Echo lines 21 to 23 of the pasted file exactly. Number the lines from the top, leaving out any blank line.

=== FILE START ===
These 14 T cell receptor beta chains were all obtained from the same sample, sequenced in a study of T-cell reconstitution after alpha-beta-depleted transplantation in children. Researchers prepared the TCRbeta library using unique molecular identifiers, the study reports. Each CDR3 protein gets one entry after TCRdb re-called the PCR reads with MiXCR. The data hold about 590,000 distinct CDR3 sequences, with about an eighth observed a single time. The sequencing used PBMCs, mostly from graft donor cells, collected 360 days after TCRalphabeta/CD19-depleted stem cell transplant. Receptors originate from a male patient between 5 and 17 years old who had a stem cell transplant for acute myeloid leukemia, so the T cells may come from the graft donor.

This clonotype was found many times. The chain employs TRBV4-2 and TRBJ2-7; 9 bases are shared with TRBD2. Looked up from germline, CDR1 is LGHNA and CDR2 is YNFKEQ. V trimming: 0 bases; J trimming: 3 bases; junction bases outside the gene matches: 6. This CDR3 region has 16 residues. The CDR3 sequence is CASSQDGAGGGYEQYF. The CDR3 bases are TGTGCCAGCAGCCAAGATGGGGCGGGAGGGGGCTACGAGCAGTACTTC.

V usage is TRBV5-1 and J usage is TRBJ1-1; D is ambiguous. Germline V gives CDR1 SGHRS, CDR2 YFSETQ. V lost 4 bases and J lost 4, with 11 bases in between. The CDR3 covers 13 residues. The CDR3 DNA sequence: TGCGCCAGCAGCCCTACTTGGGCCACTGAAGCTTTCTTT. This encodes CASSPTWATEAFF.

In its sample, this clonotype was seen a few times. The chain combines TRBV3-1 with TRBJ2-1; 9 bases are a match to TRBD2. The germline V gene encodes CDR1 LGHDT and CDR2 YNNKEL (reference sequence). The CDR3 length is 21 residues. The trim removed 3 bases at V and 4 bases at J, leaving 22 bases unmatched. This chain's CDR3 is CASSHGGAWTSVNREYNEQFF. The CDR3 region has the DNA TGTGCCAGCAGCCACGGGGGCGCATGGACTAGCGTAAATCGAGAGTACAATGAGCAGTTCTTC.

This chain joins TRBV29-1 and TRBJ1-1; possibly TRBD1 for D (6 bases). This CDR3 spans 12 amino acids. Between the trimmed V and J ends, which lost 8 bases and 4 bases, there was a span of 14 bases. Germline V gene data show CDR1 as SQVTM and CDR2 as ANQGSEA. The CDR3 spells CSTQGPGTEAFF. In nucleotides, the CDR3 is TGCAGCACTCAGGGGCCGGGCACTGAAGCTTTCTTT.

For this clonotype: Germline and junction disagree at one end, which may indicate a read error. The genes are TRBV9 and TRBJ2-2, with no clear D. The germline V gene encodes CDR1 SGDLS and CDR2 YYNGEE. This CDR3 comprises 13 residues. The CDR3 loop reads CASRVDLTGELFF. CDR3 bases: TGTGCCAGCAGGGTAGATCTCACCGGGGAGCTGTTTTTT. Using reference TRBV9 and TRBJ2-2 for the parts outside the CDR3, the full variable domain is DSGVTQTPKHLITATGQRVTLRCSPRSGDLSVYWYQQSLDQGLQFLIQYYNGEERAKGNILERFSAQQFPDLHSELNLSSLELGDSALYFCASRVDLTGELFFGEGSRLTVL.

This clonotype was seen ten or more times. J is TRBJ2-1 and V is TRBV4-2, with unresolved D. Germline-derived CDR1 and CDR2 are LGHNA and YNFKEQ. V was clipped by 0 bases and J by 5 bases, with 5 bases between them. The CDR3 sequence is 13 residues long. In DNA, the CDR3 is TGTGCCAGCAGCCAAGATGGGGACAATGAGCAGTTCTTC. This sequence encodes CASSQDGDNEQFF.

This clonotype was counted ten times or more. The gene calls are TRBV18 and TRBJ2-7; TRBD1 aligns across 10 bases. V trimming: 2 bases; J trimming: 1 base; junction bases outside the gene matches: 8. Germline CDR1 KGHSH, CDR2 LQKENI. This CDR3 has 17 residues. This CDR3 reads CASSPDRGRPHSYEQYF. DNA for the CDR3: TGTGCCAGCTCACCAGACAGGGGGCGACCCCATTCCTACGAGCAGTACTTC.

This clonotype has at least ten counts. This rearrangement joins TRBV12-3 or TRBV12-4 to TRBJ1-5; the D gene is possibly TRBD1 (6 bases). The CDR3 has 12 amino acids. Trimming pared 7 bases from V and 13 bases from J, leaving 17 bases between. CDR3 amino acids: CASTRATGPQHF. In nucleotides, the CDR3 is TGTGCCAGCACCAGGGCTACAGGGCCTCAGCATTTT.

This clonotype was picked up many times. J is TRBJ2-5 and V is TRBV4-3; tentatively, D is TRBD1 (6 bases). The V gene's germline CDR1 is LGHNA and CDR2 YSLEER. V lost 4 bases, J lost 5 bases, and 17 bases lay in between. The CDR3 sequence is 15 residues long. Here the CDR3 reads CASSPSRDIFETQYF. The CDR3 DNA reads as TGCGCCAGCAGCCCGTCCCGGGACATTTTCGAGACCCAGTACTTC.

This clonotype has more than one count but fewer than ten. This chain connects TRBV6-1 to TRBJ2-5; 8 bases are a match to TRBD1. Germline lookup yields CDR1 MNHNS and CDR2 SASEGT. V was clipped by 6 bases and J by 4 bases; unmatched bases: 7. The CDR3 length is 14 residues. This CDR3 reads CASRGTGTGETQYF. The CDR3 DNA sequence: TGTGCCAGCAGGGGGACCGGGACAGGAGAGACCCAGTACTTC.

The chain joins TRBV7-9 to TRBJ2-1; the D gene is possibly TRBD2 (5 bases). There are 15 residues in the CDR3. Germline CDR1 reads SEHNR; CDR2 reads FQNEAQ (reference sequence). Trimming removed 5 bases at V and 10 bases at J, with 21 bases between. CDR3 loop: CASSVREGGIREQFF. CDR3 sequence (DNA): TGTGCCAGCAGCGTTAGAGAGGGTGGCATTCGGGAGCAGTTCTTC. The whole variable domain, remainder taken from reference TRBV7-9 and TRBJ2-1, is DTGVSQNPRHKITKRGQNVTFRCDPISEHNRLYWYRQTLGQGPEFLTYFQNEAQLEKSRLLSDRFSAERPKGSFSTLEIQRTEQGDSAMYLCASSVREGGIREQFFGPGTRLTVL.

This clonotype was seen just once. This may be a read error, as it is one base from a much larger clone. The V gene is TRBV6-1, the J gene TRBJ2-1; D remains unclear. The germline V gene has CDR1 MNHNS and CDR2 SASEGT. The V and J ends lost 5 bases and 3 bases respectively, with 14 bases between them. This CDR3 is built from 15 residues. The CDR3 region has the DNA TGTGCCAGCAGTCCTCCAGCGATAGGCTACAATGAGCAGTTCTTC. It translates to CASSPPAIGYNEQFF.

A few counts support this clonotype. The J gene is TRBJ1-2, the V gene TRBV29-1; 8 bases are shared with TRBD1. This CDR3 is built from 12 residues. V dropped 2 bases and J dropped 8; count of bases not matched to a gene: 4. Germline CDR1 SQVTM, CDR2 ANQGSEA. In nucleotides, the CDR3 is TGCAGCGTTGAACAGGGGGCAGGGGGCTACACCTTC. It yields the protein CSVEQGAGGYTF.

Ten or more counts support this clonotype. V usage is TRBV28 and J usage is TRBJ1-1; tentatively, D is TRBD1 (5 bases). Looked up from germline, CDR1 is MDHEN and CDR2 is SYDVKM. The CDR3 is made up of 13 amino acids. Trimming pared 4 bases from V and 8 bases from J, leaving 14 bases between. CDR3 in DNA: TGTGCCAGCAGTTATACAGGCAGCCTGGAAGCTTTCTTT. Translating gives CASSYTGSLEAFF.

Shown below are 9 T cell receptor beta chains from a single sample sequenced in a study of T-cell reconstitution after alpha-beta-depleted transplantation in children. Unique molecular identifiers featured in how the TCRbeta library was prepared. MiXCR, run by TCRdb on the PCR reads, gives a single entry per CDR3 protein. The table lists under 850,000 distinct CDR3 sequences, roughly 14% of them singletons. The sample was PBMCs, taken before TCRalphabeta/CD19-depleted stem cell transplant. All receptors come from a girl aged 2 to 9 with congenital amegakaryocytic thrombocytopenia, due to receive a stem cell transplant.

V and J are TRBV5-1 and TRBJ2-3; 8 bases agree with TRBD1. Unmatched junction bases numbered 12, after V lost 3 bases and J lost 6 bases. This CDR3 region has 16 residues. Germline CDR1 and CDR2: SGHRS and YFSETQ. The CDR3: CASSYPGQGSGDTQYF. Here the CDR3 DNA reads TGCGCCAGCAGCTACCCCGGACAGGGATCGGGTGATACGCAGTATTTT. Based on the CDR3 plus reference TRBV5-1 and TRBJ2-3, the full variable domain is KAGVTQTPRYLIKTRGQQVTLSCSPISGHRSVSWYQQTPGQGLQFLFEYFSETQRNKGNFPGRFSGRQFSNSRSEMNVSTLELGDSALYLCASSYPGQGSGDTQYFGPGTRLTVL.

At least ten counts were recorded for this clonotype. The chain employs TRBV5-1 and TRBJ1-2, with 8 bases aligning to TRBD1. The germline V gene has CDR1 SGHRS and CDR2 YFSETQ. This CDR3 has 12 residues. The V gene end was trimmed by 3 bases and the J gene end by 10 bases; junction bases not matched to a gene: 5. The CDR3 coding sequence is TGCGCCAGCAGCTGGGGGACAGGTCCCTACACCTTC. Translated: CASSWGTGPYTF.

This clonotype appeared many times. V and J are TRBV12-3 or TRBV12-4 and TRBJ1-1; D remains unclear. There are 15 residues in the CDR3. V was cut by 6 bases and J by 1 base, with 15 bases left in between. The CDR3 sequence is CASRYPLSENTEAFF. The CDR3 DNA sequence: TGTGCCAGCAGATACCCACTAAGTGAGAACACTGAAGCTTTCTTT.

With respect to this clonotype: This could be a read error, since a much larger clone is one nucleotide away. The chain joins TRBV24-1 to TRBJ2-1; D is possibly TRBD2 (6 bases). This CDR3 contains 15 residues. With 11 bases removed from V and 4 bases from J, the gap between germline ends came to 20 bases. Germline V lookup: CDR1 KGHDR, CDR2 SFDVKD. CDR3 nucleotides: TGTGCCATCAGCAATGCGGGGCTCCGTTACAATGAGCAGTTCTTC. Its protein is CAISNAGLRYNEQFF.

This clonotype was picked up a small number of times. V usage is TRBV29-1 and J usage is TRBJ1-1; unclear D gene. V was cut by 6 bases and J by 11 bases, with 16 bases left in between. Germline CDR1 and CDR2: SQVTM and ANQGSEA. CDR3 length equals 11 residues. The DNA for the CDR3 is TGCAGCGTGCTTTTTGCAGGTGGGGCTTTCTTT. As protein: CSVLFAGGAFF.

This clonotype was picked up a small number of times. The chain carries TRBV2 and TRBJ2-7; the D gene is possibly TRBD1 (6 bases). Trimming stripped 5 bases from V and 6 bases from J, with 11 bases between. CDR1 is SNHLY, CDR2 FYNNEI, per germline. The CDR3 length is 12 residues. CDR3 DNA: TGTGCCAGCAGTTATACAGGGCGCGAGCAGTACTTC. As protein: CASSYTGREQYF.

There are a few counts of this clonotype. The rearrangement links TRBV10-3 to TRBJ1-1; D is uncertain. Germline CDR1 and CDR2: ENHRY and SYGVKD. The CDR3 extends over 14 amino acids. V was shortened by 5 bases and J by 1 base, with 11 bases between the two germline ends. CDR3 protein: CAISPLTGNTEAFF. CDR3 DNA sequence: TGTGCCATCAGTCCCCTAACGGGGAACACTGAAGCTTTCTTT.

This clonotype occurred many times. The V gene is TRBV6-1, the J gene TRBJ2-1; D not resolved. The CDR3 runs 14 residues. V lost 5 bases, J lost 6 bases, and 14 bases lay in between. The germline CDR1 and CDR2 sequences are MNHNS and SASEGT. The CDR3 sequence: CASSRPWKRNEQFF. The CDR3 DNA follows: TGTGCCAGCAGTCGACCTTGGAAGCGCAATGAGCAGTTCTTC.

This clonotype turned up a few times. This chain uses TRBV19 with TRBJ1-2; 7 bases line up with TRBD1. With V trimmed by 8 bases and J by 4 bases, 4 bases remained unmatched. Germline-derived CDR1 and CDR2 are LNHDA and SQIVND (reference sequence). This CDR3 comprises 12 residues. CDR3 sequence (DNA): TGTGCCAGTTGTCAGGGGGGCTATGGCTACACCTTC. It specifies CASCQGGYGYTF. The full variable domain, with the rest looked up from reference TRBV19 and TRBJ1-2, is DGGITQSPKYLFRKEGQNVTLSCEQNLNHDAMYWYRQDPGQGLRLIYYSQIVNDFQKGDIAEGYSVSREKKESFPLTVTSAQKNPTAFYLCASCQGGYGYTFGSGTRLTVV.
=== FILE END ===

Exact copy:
This clonotype was picked up a small number of times. V usage is TRBV29-1 and J usage is TRBJ1-1; unclear D gene. V was cut by 6 bases and J by 11 bases, with 16 bases left in between. Germline CDR1 and CDR2: SQVTM and ANQGSEA. CDR3 length equals 11 residues. The DNA for the CDR3 is TGCAGCGTGCTTTTTGCAGGTGGGGCTTTCTTT. As protein: CSVLFAGGAFF.

This clonotype was picked up a small number of times. The chain carries TRBV2 and TRBJ2-7; the D gene is possibly TRBD1 (6 bases). Trimming stripped 5 bases from V and 6 bases from J, with 11 bases between. CDR1 is SNHLY, CDR2 FYNNEI, per germline. The CDR3 length is 12 residues. CDR3 DNA: TGTGCCAGCAGTTATACAGGGCGCGAGCAGTACTTC. As protein: CASSYTGREQYF.

There are a few counts of this clonotype. The rearrangement links TRBV10-3 to TRBJ1-1; D is uncertain. Germline CDR1 and CDR2: ENHRY and SYGVKD. The CDR3 extends over 14 amino acids. V was shortened by 5 bases and J by 1 base, with 11 bases between the two germline ends. CDR3 protein: CAISPLTGNTEAFF. CDR3 DNA sequence: TGTGCCATCAGTCCCCTAACGGGGAACACTGAAGCTTTCTTT.